"Broken Skin" was in my opinion a more industrial oriented cut on The Grudge, and this trait is fully exploited on both versions here. The first, a cover by XP8, ranks among the album's best. The song basically skullfucks you to death on the dancefloor, pumping the beats up to maximum volume and rattling intensity. Funker Vogt attacks with a vastly different presentation, the beats stripped down to fake-sounding keys and slowly evolving into a house-mix from Hell. Rather than keeping the original's dark and dreary themes, this version turns it into a cathartic rave-up that could make pretty much any weeping Goth feel marginally better. Thought I prefer the XP8 cut, Vogt's surely grows on a person over time---nice work by both artists.

"Gibber" has a triple-serving and this time around the three takes create a mixed-bag. PIG's mix literally slavers and gibbers with a sort of rabid whirl of night moves and dangerous Ministry-influenced guitars. It works pretty well, but Velvet Acid Christ's subsequent take falls on its face. Nothing is technically wrong here, but the song remains fairly unaltered and is essentially just a cold trace-industrial fusion. It will inspire chills, but from a shiver of actual cold or mere insipid boredom is your call. The Gibbering Idiot Remix is even worse, sounding like a badly-muffled version of the Velvet Acid Christ take. My advice is to avoid all of them save PIG's, and just be done with it.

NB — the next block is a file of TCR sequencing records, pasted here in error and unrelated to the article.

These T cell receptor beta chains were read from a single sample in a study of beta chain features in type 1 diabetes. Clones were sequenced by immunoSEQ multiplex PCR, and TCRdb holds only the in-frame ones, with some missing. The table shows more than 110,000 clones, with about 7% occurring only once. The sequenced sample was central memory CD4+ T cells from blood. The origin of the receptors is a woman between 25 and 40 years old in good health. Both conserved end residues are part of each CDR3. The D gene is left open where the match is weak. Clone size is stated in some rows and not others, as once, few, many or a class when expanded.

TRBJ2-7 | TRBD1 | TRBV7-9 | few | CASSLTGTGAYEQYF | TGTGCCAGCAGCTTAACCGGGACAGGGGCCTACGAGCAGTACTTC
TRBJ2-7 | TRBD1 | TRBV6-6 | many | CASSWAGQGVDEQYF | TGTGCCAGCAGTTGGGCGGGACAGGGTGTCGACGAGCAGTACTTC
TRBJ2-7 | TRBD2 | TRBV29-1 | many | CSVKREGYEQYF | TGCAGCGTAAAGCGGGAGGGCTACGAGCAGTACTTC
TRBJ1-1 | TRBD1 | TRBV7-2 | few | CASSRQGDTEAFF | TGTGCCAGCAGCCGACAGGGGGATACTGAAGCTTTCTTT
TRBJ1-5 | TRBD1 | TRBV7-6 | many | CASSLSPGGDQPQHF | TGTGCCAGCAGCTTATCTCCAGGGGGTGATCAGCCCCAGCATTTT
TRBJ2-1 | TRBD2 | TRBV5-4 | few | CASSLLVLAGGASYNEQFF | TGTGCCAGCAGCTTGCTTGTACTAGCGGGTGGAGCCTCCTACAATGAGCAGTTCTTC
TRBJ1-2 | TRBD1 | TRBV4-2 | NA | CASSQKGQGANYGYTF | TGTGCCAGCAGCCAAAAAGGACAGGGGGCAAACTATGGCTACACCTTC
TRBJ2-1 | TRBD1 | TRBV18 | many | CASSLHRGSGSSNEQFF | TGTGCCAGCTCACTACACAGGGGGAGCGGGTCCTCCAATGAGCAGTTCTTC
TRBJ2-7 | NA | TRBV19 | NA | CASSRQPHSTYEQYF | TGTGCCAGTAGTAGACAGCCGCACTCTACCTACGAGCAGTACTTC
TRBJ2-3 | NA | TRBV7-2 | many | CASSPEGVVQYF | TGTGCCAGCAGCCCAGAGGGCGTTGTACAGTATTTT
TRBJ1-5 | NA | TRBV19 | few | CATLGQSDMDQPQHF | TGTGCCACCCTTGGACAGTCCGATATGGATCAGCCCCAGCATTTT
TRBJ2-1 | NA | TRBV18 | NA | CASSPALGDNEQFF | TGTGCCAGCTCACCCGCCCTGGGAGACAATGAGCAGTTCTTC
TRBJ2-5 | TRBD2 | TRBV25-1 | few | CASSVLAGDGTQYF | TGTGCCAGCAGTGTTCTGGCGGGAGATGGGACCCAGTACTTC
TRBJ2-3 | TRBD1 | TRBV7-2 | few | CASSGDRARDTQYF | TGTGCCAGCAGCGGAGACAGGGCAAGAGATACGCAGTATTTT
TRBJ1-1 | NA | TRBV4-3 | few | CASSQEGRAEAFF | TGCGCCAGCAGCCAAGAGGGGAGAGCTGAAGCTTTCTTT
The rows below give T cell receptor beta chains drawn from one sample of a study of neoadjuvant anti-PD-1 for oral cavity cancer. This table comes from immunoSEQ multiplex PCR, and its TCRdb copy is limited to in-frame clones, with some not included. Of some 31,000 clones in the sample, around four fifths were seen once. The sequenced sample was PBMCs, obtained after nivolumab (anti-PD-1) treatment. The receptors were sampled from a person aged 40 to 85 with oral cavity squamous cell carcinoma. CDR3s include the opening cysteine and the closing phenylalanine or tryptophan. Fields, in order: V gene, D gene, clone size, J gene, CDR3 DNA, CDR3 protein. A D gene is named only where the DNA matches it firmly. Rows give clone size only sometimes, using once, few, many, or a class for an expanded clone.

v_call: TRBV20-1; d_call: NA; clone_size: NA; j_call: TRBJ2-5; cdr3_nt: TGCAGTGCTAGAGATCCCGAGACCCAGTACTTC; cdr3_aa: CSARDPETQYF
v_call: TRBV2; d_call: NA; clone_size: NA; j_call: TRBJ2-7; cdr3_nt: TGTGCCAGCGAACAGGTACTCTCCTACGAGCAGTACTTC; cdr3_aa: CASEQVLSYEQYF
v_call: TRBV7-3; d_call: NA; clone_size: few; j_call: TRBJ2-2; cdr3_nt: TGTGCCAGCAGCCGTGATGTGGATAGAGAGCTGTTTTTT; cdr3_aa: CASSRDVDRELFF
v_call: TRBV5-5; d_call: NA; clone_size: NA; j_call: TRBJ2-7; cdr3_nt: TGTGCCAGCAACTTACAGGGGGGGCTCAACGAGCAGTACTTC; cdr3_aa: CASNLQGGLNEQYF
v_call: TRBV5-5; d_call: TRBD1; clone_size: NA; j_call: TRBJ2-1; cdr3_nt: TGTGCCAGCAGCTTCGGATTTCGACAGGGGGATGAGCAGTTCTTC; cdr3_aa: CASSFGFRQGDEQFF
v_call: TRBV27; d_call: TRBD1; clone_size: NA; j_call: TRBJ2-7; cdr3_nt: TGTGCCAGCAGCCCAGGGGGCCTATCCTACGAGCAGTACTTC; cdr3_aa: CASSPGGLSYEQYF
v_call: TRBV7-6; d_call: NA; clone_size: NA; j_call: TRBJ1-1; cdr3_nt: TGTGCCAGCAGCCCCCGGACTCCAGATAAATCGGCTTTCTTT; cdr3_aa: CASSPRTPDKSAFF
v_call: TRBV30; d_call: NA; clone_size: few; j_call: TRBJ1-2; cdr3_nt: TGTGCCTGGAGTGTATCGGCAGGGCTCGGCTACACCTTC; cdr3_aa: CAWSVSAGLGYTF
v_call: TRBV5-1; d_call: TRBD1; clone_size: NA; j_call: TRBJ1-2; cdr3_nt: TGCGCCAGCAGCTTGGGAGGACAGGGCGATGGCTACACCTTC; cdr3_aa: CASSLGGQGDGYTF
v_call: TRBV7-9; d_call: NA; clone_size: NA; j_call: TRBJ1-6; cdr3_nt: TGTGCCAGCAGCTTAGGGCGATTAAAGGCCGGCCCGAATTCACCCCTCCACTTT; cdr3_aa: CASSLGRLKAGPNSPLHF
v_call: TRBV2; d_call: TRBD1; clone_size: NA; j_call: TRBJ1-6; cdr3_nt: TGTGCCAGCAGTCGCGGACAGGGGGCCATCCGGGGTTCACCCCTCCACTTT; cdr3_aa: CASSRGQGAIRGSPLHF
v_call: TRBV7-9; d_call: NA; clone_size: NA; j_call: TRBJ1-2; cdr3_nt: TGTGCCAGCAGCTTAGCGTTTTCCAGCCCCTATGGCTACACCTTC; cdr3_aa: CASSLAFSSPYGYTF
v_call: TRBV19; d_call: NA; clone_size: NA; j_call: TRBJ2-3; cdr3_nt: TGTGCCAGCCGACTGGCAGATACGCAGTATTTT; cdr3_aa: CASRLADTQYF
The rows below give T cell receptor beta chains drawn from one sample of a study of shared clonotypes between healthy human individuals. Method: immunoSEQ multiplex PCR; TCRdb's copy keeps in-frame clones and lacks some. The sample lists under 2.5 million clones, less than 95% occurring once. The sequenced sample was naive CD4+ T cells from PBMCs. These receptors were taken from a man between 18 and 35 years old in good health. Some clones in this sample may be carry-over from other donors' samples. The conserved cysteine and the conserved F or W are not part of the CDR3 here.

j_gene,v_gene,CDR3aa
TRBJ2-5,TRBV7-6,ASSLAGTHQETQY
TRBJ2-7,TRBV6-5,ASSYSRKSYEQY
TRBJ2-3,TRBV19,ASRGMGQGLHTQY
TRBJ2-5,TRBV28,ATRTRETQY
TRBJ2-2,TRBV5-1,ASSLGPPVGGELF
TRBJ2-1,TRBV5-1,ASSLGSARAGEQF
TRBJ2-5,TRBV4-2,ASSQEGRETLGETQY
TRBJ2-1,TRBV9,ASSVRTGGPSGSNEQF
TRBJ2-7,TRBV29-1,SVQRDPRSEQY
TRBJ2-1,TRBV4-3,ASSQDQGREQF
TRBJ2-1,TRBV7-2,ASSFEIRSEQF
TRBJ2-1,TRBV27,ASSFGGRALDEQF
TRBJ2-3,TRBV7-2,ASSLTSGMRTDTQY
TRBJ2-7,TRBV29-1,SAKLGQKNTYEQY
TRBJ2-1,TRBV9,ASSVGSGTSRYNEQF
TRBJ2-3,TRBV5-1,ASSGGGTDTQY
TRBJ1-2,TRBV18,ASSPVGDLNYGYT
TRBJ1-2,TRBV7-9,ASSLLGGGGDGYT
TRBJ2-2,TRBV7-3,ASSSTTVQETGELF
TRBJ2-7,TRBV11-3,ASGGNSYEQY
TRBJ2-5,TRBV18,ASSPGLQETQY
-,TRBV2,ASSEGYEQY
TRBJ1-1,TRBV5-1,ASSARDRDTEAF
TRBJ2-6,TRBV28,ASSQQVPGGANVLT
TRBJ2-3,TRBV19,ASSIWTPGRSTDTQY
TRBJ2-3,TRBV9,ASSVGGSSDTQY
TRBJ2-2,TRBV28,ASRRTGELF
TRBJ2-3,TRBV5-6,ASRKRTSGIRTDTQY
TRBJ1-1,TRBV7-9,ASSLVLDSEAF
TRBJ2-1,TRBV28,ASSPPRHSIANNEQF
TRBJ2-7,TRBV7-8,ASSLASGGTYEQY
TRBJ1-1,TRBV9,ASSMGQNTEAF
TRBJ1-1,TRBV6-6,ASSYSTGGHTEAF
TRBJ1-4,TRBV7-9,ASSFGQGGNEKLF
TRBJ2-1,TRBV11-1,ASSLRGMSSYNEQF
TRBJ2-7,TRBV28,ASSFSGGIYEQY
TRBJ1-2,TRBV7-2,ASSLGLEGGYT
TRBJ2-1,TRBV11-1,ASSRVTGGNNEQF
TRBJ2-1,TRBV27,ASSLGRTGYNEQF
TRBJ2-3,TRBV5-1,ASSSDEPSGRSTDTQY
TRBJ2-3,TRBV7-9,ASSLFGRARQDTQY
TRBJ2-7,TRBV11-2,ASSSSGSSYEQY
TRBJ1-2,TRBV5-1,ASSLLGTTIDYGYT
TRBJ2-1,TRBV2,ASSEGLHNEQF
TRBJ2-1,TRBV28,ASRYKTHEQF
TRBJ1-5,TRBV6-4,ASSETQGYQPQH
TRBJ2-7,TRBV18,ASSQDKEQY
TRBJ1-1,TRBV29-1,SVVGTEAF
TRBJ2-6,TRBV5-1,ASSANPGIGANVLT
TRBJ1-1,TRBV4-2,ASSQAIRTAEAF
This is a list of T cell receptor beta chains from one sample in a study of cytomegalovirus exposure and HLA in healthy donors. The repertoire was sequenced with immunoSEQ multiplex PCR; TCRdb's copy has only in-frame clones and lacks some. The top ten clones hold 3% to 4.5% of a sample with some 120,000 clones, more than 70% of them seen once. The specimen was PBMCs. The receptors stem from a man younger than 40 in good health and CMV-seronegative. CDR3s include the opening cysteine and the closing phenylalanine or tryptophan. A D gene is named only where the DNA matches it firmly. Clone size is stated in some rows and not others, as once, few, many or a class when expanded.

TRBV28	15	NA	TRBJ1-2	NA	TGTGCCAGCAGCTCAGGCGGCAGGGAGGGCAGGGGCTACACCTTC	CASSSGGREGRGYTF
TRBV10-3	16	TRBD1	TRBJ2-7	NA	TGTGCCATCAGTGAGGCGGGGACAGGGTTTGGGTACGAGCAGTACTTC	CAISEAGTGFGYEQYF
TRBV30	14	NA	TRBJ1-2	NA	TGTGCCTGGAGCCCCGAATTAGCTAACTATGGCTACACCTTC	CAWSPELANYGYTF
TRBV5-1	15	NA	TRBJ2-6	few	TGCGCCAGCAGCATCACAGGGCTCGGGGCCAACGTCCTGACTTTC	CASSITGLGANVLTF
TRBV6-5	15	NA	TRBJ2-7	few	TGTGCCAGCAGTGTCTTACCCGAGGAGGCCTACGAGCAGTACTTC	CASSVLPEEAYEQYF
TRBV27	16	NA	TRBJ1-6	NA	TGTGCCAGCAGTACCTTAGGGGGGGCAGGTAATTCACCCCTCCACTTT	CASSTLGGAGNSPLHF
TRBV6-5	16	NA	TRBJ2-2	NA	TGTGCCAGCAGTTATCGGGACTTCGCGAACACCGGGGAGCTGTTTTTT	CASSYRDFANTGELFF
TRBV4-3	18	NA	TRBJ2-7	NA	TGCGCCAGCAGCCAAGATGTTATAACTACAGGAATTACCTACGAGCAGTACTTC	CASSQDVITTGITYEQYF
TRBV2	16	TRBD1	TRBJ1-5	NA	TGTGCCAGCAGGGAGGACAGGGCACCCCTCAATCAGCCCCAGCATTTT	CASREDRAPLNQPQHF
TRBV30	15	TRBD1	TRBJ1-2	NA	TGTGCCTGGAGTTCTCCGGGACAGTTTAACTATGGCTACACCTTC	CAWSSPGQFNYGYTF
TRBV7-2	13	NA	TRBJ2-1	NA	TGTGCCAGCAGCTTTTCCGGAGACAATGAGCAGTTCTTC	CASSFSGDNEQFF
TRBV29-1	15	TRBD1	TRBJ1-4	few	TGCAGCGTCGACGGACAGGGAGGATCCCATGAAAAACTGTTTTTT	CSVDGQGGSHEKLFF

"Way too Wicked" has two vastly different mixes, each offering fun in its own way. The Kovenant's garish and neon-colored song is waaaaay too fun for its own good, so much so you can't help but enjoy it. The later Absinthium cut couldn't be more different, a slow hum being used to build a much more restrained cover. As mellow and lounge/house influenced as The Kovenant's is gabba-leaning, the former works as it is so in-your-face while the latter shoves the groove into the back and kind of lets it taunt your eardrums from afar.